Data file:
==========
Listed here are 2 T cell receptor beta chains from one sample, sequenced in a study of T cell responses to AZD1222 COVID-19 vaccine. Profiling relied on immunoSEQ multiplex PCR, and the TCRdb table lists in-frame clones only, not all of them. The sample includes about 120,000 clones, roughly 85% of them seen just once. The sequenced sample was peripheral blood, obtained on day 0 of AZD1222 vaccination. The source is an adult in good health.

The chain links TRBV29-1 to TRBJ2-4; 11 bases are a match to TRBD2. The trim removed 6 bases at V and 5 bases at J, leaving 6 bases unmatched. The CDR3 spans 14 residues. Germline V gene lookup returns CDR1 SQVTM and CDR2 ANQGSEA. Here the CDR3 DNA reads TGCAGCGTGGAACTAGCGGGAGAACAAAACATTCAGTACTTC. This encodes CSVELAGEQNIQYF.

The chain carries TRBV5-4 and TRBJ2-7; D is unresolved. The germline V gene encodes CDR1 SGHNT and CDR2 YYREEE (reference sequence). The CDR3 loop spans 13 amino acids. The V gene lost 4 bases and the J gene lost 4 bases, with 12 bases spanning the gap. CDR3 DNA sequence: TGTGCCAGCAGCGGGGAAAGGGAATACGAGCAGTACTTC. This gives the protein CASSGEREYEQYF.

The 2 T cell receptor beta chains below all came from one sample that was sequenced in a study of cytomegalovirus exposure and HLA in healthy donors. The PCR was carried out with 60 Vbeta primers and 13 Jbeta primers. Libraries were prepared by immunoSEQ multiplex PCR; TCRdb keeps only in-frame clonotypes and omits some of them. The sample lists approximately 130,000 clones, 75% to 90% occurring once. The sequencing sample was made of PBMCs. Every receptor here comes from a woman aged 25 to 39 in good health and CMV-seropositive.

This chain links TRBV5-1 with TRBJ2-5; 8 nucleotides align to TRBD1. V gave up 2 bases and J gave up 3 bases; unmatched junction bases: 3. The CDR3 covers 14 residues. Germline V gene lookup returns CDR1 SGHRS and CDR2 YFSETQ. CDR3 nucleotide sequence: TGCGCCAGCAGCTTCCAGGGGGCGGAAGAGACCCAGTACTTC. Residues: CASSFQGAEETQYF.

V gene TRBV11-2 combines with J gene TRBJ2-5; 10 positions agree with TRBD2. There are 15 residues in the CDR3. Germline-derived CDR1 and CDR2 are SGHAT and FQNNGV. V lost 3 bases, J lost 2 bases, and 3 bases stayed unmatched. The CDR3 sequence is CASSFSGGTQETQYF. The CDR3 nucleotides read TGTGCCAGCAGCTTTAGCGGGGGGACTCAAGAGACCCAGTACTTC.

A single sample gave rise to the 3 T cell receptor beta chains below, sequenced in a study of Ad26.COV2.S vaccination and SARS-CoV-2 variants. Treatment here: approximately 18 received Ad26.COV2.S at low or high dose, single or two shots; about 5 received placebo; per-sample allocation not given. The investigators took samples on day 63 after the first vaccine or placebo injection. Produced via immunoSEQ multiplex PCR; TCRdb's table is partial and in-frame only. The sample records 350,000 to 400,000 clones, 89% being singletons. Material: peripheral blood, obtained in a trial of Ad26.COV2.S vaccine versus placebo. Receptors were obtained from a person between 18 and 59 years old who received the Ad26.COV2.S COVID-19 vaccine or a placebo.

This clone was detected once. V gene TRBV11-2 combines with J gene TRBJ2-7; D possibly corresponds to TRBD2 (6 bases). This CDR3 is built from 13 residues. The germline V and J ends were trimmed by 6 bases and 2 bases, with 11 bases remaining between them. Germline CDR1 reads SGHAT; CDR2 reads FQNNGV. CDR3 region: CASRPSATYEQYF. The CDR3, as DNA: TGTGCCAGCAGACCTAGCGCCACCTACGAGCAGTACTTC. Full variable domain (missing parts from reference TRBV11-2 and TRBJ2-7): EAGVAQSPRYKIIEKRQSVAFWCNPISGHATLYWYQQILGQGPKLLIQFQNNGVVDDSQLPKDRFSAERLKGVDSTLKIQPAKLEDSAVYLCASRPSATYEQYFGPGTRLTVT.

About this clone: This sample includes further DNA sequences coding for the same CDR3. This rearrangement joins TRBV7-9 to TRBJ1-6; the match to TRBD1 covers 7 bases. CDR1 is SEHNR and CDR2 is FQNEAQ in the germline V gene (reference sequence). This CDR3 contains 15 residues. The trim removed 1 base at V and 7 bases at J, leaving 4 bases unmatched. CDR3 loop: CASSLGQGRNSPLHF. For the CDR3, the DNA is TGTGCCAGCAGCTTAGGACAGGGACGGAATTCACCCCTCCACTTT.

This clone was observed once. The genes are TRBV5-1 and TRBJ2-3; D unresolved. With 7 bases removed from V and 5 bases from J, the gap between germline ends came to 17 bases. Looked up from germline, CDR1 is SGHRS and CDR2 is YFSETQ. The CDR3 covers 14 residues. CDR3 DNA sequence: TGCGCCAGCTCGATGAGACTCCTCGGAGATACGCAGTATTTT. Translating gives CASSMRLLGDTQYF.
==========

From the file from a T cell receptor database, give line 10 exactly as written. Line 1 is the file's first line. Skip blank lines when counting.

This clone was observed once. The genes are TRBV5-1 and TRBJ2-3; D unresolved. With 7 bases removed from V and 5 bases from J, the gap between germline ends came to 17 bases. Looked up from germline, CDR1 is SGHRS and CDR2 is YFSETQ. The CDR3 covers 14 residues. CDR3 DNA sequence: TGCGCCAGCTCGATGAGACTCCTCGGAGATACGCAGTATTTT. Translating gives CASSMRLLGDTQYF.